Stabilization centers have the capacity to treat 931 people per month — far fewer than the 3,500 people a month the detox beds can handle. There are also two programs just for Section 35 addicts. People typically stay in these programs for about two weeks to a month.
This winter, Greenfield added 32 more clinical stabilization beds, and addiction specialists around the area are already noticing a difference.
“There are more options for people to stay in a structured setting now,” said Stacchi, who added, people in recovery would often ask to enter Servicenet’s two long term sober living homes when really what they needed were stabilization beds.
“We’d get calls from detox from people who want to come to us in seven days because they’re not ready to be on their own and there’s nowhere else for them to go, but they’re not ready yet for our program,” he said. “That gap in the system, that shortage in beds in clinical support got people backed up and we’d get referrals of people who are not ready for this setting. Now, we’re seeing people are more prepared, they’re more ready to be in recovery homes.”
If an addict wants full-time sober living after getting stable, he or she will need to find a sober home. Last year, Massachusetts began certifying quality sober homes on a voluntary basis and providing a list of approved places at mashsoberhousing.org.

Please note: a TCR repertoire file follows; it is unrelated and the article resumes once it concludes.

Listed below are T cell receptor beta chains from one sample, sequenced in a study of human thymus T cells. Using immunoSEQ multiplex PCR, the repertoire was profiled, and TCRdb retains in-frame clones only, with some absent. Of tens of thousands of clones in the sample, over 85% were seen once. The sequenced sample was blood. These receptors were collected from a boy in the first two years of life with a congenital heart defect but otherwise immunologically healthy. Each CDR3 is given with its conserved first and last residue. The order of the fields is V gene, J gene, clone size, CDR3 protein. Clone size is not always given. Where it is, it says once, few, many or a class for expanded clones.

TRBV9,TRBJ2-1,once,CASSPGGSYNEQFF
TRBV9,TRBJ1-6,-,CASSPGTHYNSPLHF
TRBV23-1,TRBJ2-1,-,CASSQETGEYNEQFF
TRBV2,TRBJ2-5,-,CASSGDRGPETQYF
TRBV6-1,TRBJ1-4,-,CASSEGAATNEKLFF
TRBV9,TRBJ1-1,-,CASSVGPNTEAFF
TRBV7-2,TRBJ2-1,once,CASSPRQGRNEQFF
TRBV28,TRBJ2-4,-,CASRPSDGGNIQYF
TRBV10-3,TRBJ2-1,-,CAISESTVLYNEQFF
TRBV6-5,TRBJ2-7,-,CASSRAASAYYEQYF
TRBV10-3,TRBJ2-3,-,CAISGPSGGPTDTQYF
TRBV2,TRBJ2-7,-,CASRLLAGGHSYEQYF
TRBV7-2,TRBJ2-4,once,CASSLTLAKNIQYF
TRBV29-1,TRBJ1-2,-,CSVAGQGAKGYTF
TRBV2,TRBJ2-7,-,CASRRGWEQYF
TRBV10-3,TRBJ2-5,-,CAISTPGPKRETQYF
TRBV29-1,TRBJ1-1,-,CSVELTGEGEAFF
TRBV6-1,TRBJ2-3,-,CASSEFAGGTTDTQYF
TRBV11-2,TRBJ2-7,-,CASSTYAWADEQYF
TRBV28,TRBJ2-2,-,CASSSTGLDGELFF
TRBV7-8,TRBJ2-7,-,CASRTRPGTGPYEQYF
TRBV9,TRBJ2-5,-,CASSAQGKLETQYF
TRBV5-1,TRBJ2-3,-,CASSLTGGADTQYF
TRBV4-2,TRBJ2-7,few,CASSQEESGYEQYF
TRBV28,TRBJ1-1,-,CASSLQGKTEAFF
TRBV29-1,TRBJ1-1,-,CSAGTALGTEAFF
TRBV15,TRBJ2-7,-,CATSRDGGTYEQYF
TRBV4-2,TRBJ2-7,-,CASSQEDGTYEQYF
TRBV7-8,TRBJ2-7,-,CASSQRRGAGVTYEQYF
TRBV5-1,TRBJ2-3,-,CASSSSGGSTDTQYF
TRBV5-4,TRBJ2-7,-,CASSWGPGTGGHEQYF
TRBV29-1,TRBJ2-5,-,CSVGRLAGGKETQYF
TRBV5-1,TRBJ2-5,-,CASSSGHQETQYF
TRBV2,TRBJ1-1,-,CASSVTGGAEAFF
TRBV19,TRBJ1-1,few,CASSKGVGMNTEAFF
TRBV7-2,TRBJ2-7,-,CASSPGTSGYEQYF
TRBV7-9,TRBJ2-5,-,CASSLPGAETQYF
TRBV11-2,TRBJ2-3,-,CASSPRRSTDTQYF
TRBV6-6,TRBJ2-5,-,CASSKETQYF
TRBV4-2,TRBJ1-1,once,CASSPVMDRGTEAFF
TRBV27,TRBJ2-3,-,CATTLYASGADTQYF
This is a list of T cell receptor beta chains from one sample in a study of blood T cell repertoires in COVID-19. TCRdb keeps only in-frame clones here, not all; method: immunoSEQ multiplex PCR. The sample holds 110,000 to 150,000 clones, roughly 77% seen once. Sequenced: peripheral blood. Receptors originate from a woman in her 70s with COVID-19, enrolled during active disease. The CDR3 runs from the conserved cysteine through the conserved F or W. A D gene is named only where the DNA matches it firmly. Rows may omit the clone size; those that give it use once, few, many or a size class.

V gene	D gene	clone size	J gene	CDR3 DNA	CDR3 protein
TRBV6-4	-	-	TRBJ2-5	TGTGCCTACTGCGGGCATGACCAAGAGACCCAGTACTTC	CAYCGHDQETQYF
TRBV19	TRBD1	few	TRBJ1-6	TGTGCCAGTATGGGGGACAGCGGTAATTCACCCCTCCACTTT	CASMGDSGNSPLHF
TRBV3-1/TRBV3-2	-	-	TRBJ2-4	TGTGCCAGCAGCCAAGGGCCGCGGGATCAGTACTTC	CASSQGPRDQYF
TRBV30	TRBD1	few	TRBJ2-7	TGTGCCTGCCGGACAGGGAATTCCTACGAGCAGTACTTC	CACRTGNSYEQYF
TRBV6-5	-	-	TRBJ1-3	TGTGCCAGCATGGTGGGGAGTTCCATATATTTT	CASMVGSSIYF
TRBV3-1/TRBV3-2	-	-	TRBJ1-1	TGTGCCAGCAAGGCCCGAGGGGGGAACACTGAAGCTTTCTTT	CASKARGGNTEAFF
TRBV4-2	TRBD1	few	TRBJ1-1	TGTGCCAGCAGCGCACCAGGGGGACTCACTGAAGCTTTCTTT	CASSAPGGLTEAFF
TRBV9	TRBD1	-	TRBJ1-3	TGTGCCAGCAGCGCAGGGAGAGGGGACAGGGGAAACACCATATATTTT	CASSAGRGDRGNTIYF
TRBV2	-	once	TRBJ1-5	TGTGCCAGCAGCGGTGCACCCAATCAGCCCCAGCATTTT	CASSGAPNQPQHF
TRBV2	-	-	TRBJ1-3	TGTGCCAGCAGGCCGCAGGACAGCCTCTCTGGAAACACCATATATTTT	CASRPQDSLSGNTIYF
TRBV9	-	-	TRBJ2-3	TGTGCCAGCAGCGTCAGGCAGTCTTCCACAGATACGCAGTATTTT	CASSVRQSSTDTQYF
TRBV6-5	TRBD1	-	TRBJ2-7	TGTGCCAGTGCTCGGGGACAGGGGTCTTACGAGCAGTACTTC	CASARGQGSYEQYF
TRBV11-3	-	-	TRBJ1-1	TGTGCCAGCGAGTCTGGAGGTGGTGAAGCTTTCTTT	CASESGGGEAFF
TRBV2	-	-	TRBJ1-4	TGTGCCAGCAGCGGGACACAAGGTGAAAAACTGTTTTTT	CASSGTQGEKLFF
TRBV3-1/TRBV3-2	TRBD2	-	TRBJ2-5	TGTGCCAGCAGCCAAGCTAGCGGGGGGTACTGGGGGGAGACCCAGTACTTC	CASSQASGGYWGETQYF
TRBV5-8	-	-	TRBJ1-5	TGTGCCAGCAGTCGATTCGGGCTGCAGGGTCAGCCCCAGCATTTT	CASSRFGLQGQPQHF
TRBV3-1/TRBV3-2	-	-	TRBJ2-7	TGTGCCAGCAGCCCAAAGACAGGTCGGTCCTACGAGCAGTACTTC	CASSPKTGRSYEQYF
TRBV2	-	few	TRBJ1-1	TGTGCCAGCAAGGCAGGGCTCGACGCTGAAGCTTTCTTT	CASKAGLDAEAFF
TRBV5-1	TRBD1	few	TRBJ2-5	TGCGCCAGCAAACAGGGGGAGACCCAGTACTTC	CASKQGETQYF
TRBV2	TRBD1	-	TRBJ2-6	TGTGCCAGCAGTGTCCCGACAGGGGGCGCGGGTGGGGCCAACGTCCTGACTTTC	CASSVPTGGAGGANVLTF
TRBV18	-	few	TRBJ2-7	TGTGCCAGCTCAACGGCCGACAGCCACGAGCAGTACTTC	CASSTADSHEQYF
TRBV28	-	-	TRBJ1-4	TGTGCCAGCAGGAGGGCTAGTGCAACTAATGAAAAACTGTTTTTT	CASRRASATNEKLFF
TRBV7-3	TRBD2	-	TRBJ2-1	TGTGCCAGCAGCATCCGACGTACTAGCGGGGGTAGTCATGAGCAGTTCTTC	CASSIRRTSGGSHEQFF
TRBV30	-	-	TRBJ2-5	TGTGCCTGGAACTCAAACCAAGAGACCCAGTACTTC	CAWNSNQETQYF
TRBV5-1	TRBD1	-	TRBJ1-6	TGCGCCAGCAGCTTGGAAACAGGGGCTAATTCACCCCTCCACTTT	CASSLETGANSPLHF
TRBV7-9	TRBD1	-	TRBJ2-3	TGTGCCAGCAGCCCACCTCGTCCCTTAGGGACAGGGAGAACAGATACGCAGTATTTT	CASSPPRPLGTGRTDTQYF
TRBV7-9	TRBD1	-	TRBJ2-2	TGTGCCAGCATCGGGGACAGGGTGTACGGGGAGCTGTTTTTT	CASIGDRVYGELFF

“Until you go there, you couldn’t learn whether a place was good,” Bousquet said of finding a sober home before the state certification system. “You’d go into a home and they’d be letting people get away with using and the manager would reach into his pocket and two packets of dope would fall on the floor.”
If a sober home or halfway house isn’t what a recovering addict has in mind, she or he might opt to try sobriety with the help of medicine such as methadone or Buprenorphine, attending 12-step meetings, and/or seeking other outpatient services like talk therapy. Outpatient services can cost a person an average of $16-$31 per visit. And some insurance plans require $20-$30 per visit to pick up the addiction-treating drug methadone.
In the state there are 95 long-term residential programs — 79 of them are for adults, eight are for families, eight are for adolescents and children. People live in sober housing for varying lengths, anywhere from a month to a year. The system can serve about 600 people per month.
With about 900 people graduating from clinical or stabilization services every month, a third of addicts won’t get placed. People waited an average of 19 days between initial contact with a residential program and admission.
The Bridge Home, where Bousquet is a resident manager, was established in the fall of 2016 to help fill this gap, said Bill Cosgriff, a Bridge Home cofounder, and provide more long term living opportunities for people looking to live sober.
“We know it takes people in substance recovery a year or two for the neurotransmitters to return to semi-normal and half the people who go into opioid treatment don’t finish the program,” Cosgriff said.